How can we nurture a culture of reading in South Africa?
By Elitha van der Sandt
CEO of the South African Book Development Council
During our preparations for the 2019 edition of South African Book Fair, Stats SA released its General Household Survey (GHS) 2017. The results of the survey showed the alarming statistics that nearly half (47,6%) of children never read a book or drew (44,7%) with a parent or guardian.
It is research like this – along with studies like that showing nearly 80% of children in grade four cannot read and understand sentences in any language – that validates the South African Book Fair’s core mission to locate books and reading in the everyday lives of South Africans.
Indeed, it was to address the multitude of challenges in increasing access to books in South Africa that the South African Book Fair was conceived. While there are many dedicated and important initiatives celebrating books in South Africa, and a welcome flourishing of literary events, in 2017 the South African Book Development Council (SABDC) set out to revisit the concept and relevance of a national book fair in South Africa. In this, we were responding to mounting calls for a more reflective and representative showcase of South African (and African) literature and culture.
Arising out of this, SABDC committed to implementing a book fair that created greater access to the event for all South Africans, and dedicated itself to engaging audiences who ordinarily do not form part of mainstream book-industry events. Guided by this strategic vision, the inaugural South African Book Fair took place in Johannesburg in September 2017 – and, two years later, we’re proudly presenting a literary and activations programme and marketplace that significantly moves this vision forward. South African Book Fair is the culmination of National Book Week, initiated by SABDC in 2010, in association with the Department of Arts and Culture. Taking place from September 2 – 8, and celebrating 10 years in 2019, the campaign aims to mitigate findings of a 2006 study – repeated in 2016 – that showed a disturbing increase in the number of households in South Africa that do not own a single leisure reading book.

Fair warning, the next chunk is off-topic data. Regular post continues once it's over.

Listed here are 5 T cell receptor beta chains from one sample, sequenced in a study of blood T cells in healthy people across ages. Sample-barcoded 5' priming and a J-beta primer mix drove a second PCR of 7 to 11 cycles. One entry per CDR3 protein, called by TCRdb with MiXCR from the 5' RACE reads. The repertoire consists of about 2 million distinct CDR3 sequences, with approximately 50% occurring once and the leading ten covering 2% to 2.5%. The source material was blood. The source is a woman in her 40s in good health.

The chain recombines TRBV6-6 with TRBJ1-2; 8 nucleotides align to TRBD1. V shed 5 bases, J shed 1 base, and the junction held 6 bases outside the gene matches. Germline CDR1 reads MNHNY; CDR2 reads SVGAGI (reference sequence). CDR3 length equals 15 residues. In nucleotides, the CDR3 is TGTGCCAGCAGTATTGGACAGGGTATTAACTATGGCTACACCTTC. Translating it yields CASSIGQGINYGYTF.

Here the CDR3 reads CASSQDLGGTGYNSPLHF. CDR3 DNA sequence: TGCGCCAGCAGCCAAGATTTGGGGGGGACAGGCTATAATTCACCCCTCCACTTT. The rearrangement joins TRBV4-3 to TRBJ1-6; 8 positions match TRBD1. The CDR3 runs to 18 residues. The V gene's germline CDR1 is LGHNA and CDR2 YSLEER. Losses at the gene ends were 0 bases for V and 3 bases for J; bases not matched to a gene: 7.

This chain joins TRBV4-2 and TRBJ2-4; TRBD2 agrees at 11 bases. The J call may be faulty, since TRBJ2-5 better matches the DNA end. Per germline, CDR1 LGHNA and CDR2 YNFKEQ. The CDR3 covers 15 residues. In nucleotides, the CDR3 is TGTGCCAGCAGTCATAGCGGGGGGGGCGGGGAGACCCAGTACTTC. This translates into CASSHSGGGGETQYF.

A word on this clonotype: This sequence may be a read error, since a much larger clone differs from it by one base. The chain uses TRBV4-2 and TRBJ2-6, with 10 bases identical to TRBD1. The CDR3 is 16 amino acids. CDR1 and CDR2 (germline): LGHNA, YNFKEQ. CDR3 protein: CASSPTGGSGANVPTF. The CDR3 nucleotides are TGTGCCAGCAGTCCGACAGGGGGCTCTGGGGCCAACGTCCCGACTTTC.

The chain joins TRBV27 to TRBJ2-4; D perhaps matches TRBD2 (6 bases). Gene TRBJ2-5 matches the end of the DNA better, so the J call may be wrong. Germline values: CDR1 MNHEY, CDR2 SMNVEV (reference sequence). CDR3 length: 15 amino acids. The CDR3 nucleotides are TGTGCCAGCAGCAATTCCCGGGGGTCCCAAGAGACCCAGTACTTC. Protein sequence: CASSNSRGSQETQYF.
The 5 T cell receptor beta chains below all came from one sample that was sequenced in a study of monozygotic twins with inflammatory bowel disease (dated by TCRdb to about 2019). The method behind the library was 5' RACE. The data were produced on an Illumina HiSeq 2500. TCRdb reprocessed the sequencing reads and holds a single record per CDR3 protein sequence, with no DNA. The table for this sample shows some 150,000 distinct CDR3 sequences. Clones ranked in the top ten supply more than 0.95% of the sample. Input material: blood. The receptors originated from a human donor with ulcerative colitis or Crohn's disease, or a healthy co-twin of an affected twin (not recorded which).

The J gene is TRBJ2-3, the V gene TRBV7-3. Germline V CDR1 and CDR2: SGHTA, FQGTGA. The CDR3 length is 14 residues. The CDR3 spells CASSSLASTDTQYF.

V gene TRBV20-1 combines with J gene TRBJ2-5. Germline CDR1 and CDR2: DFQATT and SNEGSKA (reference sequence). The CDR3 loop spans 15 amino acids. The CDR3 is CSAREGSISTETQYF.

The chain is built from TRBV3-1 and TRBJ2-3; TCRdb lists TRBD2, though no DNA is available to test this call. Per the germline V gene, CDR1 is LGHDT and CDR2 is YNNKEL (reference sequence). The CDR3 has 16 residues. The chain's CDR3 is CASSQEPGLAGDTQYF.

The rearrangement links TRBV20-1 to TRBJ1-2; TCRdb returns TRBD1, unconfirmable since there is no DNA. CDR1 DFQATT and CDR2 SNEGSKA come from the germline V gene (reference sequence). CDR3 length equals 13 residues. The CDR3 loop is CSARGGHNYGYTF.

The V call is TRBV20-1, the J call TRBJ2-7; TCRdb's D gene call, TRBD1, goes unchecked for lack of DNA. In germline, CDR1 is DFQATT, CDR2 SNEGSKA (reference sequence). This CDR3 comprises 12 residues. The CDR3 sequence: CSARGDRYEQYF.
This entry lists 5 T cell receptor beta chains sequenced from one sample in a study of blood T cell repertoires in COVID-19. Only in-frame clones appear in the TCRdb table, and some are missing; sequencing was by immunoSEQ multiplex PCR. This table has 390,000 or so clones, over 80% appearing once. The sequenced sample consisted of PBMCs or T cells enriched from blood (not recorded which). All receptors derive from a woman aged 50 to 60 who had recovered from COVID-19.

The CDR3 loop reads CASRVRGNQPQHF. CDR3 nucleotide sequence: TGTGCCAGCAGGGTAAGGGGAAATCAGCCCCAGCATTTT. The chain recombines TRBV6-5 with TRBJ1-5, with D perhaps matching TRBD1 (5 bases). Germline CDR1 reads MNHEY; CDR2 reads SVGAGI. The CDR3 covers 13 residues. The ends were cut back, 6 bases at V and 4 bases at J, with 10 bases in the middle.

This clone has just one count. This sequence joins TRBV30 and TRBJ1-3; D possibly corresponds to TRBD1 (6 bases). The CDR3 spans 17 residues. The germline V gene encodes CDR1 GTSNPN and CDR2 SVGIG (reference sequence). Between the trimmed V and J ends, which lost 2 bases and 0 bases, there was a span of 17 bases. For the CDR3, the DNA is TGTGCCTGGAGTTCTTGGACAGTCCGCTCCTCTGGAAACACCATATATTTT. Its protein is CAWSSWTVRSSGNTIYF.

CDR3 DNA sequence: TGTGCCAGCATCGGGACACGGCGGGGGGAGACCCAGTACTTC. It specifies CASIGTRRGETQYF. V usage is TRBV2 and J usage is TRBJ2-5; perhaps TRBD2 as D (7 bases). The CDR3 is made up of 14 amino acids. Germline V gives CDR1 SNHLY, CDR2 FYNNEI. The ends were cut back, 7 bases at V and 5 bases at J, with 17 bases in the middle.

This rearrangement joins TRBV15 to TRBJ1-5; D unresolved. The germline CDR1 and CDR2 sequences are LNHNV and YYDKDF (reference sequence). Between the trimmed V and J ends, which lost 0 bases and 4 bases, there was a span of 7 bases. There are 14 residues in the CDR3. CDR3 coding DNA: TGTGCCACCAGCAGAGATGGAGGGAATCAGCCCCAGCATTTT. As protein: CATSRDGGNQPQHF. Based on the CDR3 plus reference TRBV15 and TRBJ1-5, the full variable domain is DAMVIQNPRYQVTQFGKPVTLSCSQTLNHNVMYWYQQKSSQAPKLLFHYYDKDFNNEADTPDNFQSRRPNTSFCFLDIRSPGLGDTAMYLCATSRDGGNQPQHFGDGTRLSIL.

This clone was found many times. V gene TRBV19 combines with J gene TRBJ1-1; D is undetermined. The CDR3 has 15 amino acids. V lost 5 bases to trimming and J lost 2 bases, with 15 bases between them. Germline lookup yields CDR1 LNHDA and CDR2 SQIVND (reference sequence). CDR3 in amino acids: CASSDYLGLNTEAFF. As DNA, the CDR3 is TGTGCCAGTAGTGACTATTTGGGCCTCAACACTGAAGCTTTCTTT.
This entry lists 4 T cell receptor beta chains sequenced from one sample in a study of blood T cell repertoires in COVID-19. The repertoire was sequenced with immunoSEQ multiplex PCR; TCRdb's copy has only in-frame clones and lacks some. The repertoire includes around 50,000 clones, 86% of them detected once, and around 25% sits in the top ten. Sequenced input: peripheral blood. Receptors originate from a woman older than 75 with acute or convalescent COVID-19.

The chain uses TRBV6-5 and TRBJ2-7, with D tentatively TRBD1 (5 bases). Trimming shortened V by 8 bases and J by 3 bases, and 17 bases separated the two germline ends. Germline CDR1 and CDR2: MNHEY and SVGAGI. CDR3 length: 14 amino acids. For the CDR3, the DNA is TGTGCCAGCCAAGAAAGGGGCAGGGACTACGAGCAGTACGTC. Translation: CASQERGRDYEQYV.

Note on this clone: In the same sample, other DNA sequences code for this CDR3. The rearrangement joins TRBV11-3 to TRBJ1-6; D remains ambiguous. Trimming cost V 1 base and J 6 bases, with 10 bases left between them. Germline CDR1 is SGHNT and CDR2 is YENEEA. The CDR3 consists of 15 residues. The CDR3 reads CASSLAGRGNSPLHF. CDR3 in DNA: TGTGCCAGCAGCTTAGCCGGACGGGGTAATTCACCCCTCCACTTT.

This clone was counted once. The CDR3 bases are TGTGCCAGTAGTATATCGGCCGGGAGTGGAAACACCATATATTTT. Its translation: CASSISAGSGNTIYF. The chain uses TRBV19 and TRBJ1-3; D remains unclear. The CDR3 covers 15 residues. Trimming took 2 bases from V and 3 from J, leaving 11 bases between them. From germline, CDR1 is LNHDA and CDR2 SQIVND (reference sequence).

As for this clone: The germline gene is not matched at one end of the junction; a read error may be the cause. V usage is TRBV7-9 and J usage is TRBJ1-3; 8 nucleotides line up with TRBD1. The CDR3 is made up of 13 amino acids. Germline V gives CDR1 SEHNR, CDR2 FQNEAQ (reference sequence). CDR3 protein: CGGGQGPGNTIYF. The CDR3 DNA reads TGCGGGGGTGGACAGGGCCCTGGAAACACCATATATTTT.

In 2019, the South African Book Fair has taken its place as a national industry platform to exhibit and showcase the book industry and its ancillary services.
As part of this, we place a strong emphasis on increasing access to the mainstream book industry through exhibition subsidies for SMMEs and entrepreneurs – from all provinces. Our Enterprise Development Programme focuses on skills development and transfer by industry experts, making SMMEs more competitive and able to penetrate the industry’s mainstream. An exhibitor subsidy and our belief in capacity building supports black, female-owned businesses in the sector – and, in the build-up to the Fair, we visit all provinces to ensure we are able to effectively do this. Creating and increasing access to new markets, and contributing to BBBEE within the book sector, are consistent threads in each Fair, as is ensuring South African Book Fair is a national platform for new talent and new business opportunities.
Importantly, the South African Book Fair reflects the demographics of South Africa and increases access and relevance for all citizens, fulfilling our vision to be the country’s most inclusive and diverse Fair.